BEND, OR -- Congressman Greg Walden says he’s supporting a grant request by the Oregon Department of Transportation, to help fund the realignment of Highway 97 at Cooley Road, on the north end of Bend. "We know you’ve got 30,000 Bendites driving to Redmond, and vice versa, every day; and then, another 20,000 visitors coming in the summer, every day," Walden tells KBND News, "And we just don’t have the capacity anymore, on the existing system."
He met Monday with city and county leaders, as well as ODOT, to discuss the project. ODOT Regional Manager Gary Farnsworth says it’s Region Four’s top priority. "It’s the key, really, for long term, in this area, when it comes to transportation. It really reflects a lot of what’s happening here and where we need to stay, in terms of keeping up." Farnsworth told Rep. Walden state and local governments have already committed funding. "To see this much investment commitment by the local jurisdictions speaks volumes to the relative need, from both the county and the city, and even private sector. And, I can tell you, there is a lot waiting in the wings from the private sector perspective that would want to contribute into this to make it work."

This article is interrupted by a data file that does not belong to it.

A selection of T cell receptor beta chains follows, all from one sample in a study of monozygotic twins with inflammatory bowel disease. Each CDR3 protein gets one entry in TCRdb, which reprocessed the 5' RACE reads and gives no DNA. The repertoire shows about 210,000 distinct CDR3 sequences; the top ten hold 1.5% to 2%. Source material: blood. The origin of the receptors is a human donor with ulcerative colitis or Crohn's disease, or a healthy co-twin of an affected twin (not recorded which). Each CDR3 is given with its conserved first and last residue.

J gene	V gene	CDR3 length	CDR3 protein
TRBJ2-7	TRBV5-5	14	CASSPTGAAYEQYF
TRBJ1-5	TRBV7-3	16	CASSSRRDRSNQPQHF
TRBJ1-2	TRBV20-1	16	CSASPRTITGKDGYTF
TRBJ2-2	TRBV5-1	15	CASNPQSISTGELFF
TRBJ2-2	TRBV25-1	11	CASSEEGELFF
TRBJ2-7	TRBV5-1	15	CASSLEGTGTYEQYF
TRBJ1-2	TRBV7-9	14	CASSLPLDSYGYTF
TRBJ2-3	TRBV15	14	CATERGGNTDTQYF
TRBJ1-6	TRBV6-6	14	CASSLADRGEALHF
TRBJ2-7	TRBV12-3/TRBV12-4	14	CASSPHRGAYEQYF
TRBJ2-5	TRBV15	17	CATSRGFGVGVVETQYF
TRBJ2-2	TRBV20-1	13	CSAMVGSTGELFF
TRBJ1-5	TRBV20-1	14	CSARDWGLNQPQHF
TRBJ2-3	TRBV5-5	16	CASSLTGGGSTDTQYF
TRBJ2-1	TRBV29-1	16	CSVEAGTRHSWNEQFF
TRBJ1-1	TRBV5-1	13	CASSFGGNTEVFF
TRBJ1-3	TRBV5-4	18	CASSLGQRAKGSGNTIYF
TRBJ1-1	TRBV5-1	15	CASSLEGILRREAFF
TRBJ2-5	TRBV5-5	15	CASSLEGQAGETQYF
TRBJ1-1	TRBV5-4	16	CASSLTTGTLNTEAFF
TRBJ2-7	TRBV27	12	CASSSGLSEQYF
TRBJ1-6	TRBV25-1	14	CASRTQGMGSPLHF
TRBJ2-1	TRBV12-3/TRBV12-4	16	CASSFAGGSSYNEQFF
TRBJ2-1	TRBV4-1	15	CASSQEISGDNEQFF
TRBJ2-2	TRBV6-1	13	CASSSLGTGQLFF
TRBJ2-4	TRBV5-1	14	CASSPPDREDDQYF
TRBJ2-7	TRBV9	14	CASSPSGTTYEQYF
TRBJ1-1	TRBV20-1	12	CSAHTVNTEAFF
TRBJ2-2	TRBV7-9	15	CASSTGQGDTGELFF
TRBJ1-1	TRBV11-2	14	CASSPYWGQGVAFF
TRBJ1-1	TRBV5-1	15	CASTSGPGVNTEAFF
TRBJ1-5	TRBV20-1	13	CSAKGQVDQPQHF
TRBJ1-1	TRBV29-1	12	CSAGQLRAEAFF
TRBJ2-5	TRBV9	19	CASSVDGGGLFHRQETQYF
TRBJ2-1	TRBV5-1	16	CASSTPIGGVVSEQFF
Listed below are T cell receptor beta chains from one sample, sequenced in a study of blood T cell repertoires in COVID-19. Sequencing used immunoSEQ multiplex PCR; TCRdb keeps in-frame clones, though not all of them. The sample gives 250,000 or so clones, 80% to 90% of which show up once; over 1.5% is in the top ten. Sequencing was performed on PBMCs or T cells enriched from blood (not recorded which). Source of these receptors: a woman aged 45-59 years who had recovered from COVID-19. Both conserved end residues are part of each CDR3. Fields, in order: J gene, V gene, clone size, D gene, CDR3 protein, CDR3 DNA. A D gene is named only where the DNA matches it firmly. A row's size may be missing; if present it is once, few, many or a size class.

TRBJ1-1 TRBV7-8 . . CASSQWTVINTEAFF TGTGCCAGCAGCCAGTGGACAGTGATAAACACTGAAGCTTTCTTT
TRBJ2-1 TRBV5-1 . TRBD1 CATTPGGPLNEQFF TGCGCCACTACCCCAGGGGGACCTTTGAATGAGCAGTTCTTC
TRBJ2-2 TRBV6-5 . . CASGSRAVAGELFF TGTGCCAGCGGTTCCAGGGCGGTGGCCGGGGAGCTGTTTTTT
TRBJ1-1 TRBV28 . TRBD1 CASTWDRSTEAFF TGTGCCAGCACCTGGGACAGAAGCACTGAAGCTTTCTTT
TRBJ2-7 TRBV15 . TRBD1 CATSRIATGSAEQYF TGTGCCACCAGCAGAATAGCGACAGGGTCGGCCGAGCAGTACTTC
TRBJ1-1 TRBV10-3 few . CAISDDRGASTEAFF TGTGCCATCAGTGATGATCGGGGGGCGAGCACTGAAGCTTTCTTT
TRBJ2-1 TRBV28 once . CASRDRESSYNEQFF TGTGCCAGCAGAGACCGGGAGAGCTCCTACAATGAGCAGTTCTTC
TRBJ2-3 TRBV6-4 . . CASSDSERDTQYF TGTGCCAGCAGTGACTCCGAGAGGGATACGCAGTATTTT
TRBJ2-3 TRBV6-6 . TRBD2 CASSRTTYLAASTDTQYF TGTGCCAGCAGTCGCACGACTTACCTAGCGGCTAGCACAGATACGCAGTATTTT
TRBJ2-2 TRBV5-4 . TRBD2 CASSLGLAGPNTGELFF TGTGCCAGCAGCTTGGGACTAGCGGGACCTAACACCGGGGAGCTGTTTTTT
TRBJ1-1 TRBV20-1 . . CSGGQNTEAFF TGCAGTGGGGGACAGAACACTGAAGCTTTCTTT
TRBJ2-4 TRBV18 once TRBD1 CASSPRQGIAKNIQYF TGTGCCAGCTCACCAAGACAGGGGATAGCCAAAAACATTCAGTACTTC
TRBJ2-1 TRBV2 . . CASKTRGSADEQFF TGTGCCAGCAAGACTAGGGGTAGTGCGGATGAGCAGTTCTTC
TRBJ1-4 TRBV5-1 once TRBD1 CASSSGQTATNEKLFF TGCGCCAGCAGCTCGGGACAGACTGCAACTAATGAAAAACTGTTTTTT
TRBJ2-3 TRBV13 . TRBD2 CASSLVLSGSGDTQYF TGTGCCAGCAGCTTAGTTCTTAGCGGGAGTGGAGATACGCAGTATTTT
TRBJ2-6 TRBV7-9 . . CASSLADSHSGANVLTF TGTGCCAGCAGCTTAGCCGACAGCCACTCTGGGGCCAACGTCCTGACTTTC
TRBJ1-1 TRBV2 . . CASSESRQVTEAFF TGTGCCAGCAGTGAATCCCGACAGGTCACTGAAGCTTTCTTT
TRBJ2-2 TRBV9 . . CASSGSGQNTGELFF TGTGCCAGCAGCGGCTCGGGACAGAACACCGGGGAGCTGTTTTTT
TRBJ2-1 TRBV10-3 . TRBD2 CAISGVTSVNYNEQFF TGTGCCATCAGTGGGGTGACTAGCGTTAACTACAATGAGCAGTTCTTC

Bend Mayor Sally Russell told him the project is long overdue, "That information has been out and has been through the public process for such an extended period of time, so it’s more about waiting and knowing it’s going to happen, and sort of the ‘when?’ question." City Councilor Justin Livingston and County Commissioners Patti Adair and Phil Henderson also took part in the meeting.
Walden says it was important for him to fully understand why the project is so necessary to address congestion, "So that I can articulate this better to the Department of Transportation at every level, including at the secretary level, to explain why this is such a priority."
If ODOT doesn’t get the $67 million INFRA grant from the U.S. Department of Transportation, Farnsworth says the project could still move forward with money already secured from state and local governments. But, he tells KBND News, it would happen much more slowly and in more phases. This is ODOT's second attempt at securing federal funding for the project. Because environmental impact studies are already complete, he says the project would take about two years, once its fully funded.